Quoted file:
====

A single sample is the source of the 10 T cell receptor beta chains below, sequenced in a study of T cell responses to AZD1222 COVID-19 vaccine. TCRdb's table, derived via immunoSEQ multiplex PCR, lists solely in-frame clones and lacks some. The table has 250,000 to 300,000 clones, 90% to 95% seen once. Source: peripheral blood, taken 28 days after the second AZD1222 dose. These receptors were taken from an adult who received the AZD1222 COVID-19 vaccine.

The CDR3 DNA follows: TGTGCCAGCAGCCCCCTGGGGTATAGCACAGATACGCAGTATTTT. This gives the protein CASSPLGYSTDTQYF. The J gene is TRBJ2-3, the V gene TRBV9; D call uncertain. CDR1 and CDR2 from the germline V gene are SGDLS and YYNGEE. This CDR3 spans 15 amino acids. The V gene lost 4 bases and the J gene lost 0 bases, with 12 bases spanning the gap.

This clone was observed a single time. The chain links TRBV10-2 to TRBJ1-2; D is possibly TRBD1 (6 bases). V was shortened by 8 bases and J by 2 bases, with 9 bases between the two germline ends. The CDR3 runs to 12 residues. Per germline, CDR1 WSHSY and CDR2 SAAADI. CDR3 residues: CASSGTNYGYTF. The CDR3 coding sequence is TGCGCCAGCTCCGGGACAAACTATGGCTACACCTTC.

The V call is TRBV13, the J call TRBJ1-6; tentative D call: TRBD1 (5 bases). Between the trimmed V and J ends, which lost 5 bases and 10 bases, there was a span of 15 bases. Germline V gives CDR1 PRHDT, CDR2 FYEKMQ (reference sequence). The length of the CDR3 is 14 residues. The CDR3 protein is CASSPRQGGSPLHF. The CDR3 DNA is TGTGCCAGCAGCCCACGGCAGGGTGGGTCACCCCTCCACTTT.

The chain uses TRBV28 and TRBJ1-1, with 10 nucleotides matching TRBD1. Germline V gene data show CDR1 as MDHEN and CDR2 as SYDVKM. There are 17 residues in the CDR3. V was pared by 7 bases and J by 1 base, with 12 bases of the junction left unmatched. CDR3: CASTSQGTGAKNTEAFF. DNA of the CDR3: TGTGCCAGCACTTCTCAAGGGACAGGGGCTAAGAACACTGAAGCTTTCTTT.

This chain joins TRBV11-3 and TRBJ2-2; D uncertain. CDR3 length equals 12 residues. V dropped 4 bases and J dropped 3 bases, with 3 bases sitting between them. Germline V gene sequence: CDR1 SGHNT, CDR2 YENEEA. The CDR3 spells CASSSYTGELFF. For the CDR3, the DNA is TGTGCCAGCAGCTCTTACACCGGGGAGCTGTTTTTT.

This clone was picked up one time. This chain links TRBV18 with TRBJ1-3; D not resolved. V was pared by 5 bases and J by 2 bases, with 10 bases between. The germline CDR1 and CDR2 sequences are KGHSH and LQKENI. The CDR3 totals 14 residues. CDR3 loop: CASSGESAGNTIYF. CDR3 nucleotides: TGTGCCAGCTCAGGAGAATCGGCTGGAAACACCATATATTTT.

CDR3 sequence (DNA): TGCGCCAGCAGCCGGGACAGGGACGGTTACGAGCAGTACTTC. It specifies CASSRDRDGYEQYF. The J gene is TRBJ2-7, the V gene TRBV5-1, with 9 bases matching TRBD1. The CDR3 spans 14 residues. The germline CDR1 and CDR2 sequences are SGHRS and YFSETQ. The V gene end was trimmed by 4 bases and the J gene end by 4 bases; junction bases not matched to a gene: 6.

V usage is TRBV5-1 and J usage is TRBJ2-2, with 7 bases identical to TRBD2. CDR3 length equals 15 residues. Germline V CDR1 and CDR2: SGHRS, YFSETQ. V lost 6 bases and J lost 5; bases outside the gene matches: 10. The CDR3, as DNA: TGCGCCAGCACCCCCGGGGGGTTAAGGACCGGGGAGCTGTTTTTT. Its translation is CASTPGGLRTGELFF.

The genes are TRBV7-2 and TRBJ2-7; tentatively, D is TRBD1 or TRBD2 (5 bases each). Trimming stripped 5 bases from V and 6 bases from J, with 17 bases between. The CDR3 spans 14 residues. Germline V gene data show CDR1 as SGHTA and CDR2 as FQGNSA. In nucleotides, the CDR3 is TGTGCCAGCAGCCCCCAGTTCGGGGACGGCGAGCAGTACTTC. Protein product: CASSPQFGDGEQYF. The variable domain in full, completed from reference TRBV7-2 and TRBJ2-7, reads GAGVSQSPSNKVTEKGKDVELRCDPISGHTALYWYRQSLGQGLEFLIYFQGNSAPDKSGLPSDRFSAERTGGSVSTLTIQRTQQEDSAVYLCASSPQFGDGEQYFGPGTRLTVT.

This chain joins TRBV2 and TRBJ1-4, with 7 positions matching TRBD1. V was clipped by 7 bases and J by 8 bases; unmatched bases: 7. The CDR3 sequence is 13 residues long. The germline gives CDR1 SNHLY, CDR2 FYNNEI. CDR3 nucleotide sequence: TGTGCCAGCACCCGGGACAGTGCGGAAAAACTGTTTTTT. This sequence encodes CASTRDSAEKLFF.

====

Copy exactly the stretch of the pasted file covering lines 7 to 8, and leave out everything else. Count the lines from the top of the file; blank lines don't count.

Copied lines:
This clone was picked up one time. This chain links TRBV18 with TRBJ1-3; D not resolved. V was pared by 5 bases and J by 2 bases, with 10 bases between. The germline CDR1 and CDR2 sequences are KGHSH and LQKENI. The CDR3 totals 14 residues. CDR3 loop: CASSGESAGNTIYF. CDR3 nucleotides: TGTGCCAGCTCAGGAGAATCGGCTGGAAACACCATATATTTT.

CDR3 sequence (DNA): TGCGCCAGCAGCCGGGACAGGGACGGTTACGAGCAGTACTTC. It specifies CASSRDRDGYEQYF. The J gene is TRBJ2-7, the V gene TRBV5-1, with 9 bases matching TRBD1. The CDR3 spans 14 residues. The germline CDR1 and CDR2 sequences are SGHRS and YFSETQ. The V gene end was trimmed by 4 bases and the J gene end by 4 bases; junction bases not matched to a gene: 6.